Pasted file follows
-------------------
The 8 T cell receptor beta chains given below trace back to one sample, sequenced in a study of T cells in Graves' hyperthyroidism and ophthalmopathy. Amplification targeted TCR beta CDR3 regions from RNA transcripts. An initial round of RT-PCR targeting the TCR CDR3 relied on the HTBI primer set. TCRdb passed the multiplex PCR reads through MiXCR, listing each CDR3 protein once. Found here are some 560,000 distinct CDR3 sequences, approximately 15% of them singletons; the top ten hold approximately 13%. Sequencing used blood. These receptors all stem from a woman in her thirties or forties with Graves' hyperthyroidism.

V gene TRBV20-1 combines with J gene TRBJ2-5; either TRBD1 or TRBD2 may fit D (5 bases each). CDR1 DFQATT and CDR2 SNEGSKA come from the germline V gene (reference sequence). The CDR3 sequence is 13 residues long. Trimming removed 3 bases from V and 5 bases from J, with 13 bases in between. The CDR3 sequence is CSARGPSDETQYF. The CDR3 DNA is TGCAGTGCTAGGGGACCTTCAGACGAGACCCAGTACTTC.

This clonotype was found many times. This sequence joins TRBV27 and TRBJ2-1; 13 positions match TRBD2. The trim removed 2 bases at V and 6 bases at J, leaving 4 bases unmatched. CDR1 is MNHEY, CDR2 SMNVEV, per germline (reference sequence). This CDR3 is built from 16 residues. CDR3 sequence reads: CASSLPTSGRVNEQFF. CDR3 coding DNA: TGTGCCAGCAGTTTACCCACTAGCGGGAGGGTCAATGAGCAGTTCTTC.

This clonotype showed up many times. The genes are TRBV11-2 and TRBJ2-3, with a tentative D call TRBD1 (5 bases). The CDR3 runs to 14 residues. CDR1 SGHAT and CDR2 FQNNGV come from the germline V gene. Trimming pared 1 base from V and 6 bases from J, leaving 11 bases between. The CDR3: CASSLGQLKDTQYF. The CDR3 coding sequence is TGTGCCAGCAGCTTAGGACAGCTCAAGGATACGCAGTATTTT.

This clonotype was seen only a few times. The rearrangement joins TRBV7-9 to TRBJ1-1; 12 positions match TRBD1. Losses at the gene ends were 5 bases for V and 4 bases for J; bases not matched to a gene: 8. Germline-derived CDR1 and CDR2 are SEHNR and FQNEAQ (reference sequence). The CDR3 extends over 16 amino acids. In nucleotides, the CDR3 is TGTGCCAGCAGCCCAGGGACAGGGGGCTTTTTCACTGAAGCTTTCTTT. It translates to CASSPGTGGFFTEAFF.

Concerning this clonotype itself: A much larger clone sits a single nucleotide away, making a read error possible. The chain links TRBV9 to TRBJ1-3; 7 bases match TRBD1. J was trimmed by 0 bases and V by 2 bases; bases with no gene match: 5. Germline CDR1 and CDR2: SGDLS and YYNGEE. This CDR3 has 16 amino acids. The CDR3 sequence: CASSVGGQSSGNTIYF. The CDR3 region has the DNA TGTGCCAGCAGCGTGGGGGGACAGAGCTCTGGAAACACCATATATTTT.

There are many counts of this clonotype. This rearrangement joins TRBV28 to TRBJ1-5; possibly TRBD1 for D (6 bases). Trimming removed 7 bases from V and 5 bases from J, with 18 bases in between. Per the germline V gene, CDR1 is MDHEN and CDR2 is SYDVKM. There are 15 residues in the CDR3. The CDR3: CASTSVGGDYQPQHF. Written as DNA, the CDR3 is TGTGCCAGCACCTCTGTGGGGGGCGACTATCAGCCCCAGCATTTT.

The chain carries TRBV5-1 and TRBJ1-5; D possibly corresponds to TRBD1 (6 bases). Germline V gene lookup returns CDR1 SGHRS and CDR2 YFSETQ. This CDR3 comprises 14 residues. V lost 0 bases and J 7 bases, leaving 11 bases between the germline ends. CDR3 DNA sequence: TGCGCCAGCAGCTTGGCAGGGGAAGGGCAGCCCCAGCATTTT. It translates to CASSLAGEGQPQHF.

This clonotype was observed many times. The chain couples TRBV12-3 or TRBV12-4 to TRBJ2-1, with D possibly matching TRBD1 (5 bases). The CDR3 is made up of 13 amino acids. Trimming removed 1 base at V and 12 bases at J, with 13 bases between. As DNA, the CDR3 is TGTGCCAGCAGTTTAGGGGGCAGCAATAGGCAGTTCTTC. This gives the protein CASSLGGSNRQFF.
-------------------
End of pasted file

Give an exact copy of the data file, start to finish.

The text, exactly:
The 8 T cell receptor beta chains given below trace back to one sample, sequenced in a study of T cells in Graves' hyperthyroidism and ophthalmopathy. Amplification targeted TCR beta CDR3 regions from RNA transcripts. An initial round of RT-PCR targeting the TCR CDR3 relied on the HTBI primer set. TCRdb passed the multiplex PCR reads through MiXCR, listing each CDR3 protein once. Found here are some 560,000 distinct CDR3 sequences, approximately 15% of them singletons; the top ten hold approximately 13%. Sequencing used blood. These receptors all stem from a woman in her thirties or forties with Graves' hyperthyroidism.

V gene TRBV20-1 combines with J gene TRBJ2-5; either TRBD1 or TRBD2 may fit D (5 bases each). CDR1 DFQATT and CDR2 SNEGSKA come from the germline V gene (reference sequence). The CDR3 sequence is 13 residues long. Trimming removed 3 bases from V and 5 bases from J, with 13 bases in between. The CDR3 sequence is CSARGPSDETQYF. The CDR3 DNA is TGCAGTGCTAGGGGACCTTCAGACGAGACCCAGTACTTC.

This clonotype was found many times. This sequence joins TRBV27 and TRBJ2-1; 13 positions match TRBD2. The trim removed 2 bases at V and 6 bases at J, leaving 4 bases unmatched. CDR1 is MNHEY, CDR2 SMNVEV, per germline (reference sequence). This CDR3 is built from 16 residues. CDR3 sequence reads: CASSLPTSGRVNEQFF. CDR3 coding DNA: TGTGCCAGCAGTTTACCCACTAGCGGGAGGGTCAATGAGCAGTTCTTC.

This clonotype showed up many times. The genes are TRBV11-2 and TRBJ2-3, with a tentative D call TRBD1 (5 bases). The CDR3 runs to 14 residues. CDR1 SGHAT and CDR2 FQNNGV come from the germline V gene. Trimming pared 1 base from V and 6 bases from J, leaving 11 bases between. The CDR3: CASSLGQLKDTQYF. The CDR3 coding sequence is TGTGCCAGCAGCTTAGGACAGCTCAAGGATACGCAGTATTTT.

This clonotype was seen only a few times. The rearrangement joins TRBV7-9 to TRBJ1-1; 12 positions match TRBD1. Losses at the gene ends were 5 bases for V and 4 bases for J; bases not matched to a gene: 8. Germline-derived CDR1 and CDR2 are SEHNR and FQNEAQ (reference sequence). The CDR3 extends over 16 amino acids. In nucleotides, the CDR3 is TGTGCCAGCAGCCCAGGGACAGGGGGCTTTTTCACTGAAGCTTTCTTT. It translates to CASSPGTGGFFTEAFF.

Concerning this clonotype itself: A much larger clone sits a single nucleotide away, making a read error possible. The chain links TRBV9 to TRBJ1-3; 7 bases match TRBD1. J was trimmed by 0 bases and V by 2 bases; bases with no gene match: 5. Germline CDR1 and CDR2: SGDLS and YYNGEE. This CDR3 has 16 amino acids. The CDR3 sequence: CASSVGGQSSGNTIYF. The CDR3 region has the DNA TGTGCCAGCAGCGTGGGGGGACAGAGCTCTGGAAACACCATATATTTT.

There are many counts of this clonotype. This rearrangement joins TRBV28 to TRBJ1-5; possibly TRBD1 for D (6 bases). Trimming removed 7 bases from V and 5 bases from J, with 18 bases in between. Per the germline V gene, CDR1 is MDHEN and CDR2 is SYDVKM. There are 15 residues in the CDR3. The CDR3: CASTSVGGDYQPQHF. Written as DNA, the CDR3 is TGTGCCAGCACCTCTGTGGGGGGCGACTATCAGCCCCAGCATTTT.

The chain carries TRBV5-1 and TRBJ1-5; D possibly corresponds to TRBD1 (6 bases). Germline V gene lookup returns CDR1 SGHRS and CDR2 YFSETQ. This CDR3 comprises 14 residues. V lost 0 bases and J 7 bases, leaving 11 bases between the germline ends. CDR3 DNA sequence: TGCGCCAGCAGCTTGGCAGGGGAAGGGCAGCCCCAGCATTTT. It translates to CASSLAGEGQPQHF.

This clonotype was observed many times. The chain couples TRBV12-3 or TRBV12-4 to TRBJ2-1, with D possibly matching TRBD1 (5 bases). The CDR3 is made up of 13 amino acids. Trimming removed 1 base at V and 12 bases at J, with 13 bases between. As DNA, the CDR3 is TGTGCCAGCAGTTTAGGGGGCAGCAATAGGCAGTTCTTC. This gives the protein CASSLGGSNRQFF.